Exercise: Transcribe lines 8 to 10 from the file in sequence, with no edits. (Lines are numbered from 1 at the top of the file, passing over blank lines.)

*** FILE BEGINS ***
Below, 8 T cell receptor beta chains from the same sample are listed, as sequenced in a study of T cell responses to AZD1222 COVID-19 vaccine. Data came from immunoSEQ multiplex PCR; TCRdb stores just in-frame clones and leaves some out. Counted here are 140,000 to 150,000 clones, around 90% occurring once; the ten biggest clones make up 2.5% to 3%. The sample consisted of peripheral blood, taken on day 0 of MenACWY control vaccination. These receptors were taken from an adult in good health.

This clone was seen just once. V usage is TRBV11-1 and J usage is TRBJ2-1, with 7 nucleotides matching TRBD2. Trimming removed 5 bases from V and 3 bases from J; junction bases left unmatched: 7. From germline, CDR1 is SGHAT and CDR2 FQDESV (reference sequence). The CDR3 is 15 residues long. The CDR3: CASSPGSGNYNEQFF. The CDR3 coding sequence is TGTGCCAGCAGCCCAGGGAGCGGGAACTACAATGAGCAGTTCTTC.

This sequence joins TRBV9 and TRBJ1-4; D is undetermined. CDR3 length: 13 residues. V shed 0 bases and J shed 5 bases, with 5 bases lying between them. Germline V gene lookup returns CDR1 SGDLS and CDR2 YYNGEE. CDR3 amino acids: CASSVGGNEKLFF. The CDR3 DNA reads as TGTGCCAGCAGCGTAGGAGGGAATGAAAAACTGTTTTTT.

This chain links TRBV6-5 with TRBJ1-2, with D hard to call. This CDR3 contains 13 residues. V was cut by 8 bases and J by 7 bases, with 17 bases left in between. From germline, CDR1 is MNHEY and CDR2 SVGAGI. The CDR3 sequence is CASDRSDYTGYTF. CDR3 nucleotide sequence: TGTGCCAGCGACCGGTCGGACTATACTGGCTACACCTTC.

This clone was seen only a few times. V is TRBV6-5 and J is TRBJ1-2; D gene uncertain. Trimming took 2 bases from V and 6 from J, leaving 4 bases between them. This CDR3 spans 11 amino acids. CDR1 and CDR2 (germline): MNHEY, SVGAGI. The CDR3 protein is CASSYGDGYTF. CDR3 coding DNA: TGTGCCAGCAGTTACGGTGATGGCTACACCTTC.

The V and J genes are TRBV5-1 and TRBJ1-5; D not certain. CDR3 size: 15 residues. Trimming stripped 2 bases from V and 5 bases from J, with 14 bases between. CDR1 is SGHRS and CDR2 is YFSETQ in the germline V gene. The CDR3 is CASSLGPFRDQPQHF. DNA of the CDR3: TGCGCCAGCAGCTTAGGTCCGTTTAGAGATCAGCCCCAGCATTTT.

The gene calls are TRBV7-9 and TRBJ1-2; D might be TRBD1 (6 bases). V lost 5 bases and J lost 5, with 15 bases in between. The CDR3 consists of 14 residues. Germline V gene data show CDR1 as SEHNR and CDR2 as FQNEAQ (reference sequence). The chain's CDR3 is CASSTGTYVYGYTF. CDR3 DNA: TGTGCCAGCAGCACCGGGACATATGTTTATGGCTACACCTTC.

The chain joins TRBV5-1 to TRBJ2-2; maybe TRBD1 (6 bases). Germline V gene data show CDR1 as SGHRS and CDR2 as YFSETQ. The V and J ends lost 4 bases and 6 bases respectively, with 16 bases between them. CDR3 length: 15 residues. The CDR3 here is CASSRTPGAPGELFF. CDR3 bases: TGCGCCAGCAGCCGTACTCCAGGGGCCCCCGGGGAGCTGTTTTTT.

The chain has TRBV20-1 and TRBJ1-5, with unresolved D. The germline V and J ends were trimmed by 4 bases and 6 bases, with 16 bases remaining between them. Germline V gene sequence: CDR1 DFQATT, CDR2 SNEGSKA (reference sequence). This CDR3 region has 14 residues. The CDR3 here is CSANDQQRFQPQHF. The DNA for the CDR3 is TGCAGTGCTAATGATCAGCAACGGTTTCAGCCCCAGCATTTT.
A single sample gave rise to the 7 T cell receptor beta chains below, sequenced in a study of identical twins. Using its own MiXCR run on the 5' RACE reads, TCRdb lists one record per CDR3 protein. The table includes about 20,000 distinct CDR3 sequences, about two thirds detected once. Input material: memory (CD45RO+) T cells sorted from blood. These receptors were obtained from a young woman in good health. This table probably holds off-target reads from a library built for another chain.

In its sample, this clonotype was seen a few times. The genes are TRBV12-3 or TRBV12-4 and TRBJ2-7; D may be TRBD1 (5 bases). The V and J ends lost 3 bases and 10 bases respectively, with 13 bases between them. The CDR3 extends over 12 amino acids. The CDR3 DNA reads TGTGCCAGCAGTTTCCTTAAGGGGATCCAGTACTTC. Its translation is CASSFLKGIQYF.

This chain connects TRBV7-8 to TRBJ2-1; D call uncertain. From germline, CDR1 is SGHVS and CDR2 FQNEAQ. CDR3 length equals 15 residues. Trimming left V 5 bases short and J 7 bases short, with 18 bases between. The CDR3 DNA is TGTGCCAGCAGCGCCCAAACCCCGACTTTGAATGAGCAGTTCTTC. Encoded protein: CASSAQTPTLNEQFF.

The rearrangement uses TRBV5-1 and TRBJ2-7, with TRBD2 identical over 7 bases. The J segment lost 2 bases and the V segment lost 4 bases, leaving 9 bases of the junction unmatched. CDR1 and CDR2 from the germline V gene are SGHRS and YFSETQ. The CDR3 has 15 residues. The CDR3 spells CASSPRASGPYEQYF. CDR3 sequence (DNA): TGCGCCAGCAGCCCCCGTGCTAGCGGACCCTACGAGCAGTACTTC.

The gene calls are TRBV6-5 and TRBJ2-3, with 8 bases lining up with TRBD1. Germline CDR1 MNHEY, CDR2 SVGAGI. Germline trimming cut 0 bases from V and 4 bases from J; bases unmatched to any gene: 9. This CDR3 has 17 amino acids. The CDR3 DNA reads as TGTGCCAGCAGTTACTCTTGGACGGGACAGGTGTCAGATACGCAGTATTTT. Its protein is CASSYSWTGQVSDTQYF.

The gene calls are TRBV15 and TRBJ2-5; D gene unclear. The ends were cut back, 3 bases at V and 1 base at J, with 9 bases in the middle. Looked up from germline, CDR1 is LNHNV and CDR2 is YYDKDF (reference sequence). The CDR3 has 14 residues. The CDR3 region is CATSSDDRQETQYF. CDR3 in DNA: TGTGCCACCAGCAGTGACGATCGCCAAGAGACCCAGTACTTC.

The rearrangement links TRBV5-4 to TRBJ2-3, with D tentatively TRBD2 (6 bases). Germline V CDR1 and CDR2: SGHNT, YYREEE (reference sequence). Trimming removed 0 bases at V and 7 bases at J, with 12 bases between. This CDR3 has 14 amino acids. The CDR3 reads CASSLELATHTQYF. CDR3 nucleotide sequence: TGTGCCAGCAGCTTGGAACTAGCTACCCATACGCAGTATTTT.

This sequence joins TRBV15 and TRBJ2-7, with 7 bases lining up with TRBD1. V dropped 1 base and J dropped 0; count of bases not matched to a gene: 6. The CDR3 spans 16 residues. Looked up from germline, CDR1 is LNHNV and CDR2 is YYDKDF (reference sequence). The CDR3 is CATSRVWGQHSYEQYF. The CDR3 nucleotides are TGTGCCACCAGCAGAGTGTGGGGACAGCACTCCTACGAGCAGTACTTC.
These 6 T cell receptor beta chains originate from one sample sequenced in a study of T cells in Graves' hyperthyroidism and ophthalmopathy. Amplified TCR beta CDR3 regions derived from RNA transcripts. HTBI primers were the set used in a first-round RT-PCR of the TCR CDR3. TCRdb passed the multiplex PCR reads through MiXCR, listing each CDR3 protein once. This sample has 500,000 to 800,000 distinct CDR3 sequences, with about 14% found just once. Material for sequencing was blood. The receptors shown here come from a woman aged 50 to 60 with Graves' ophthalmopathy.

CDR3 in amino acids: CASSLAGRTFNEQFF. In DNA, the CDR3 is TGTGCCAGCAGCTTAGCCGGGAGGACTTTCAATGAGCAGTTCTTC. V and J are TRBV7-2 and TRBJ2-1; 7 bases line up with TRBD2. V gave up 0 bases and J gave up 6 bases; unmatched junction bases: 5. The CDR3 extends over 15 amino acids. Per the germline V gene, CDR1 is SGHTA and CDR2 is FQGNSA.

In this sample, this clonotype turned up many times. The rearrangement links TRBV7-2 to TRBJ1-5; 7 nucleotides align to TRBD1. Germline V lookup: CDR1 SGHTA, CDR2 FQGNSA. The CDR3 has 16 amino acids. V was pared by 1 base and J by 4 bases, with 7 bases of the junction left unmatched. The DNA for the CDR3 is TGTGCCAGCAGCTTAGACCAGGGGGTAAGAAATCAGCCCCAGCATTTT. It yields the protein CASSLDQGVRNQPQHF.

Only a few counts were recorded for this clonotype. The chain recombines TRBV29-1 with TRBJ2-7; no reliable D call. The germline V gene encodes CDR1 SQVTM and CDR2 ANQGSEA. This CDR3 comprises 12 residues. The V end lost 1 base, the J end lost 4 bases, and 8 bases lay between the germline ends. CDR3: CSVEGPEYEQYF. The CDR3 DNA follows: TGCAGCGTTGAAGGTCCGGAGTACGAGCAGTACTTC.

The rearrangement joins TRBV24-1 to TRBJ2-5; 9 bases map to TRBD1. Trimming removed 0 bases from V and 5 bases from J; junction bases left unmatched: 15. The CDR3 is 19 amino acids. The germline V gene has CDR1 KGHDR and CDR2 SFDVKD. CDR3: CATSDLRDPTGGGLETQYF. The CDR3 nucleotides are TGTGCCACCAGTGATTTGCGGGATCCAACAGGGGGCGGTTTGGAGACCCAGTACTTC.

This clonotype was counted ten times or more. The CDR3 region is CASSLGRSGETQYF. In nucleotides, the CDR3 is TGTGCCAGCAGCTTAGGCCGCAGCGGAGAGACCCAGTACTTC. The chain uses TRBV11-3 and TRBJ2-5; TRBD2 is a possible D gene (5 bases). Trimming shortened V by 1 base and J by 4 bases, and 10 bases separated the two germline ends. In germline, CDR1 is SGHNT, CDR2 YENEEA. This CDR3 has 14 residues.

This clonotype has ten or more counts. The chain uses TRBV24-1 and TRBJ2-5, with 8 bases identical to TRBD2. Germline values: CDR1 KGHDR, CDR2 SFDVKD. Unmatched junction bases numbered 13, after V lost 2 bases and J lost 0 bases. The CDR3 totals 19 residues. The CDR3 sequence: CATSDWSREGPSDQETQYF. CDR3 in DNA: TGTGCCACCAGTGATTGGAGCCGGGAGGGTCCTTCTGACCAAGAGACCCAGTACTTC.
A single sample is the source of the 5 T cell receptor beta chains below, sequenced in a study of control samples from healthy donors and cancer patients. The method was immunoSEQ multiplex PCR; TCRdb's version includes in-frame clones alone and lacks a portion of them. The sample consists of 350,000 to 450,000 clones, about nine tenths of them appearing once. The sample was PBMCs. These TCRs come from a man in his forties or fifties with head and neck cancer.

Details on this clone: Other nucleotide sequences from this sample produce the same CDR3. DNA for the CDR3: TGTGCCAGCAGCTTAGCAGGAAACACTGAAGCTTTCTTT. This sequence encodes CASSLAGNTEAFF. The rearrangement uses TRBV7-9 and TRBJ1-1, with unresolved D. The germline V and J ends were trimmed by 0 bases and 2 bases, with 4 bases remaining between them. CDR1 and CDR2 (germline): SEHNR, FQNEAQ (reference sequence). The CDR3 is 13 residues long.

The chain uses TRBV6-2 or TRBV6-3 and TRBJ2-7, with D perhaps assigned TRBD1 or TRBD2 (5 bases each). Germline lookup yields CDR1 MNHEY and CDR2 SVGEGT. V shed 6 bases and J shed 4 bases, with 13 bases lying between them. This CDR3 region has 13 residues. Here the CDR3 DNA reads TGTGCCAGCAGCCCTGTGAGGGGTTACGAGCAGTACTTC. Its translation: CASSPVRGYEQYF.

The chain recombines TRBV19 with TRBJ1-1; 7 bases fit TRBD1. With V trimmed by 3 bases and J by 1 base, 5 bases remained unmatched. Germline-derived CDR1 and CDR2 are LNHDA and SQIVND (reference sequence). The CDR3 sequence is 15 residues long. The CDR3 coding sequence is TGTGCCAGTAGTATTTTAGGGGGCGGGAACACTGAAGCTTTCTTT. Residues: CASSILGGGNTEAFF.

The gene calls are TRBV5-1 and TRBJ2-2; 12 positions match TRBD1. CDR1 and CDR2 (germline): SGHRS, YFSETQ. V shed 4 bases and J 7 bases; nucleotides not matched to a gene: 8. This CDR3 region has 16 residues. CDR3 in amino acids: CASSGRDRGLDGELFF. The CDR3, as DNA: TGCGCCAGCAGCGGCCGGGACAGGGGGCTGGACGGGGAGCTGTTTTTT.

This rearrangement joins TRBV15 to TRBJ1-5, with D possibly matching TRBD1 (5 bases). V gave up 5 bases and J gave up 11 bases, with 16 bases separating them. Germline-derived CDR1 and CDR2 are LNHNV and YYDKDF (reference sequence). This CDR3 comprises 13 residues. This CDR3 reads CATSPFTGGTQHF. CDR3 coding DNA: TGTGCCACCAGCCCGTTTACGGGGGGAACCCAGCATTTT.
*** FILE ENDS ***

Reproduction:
The chain joins TRBV5-1 to TRBJ2-2; maybe TRBD1 (6 bases). Germline V gene data show CDR1 as SGHRS and CDR2 as YFSETQ. The V and J ends lost 4 bases and 6 bases respectively, with 16 bases between them. CDR3 length: 15 residues. The CDR3 here is CASSRTPGAPGELFF. CDR3 bases: TGCGCCAGCAGCCGTACTCCAGGGGCCCCCGGGGAGCTGTTTTTT.

The chain has TRBV20-1 and TRBJ1-5, with unresolved D. The germline V and J ends were trimmed by 4 bases and 6 bases, with 16 bases remaining between them. Germline V gene sequence: CDR1 DFQATT, CDR2 SNEGSKA (reference sequence). This CDR3 region has 14 residues. The CDR3 here is CSANDQQRFQPQHF. The DNA for the CDR3 is TGCAGTGCTAATGATCAGCAACGGTTTCAGCCCCAGCATTTT.
A single sample gave rise to the 7 T cell receptor beta chains below, sequenced in a study of identical twins. Using its own MiXCR run on the 5' RACE reads, TCRdb lists one record per CDR3 protein. The table includes about 20,000 distinct CDR3 sequences, about two thirds detected once. Input material: memory (CD45RO+) T cells sorted from blood. These receptors were obtained from a young woman in good health. This table probably holds off-target reads from a library built for another chain.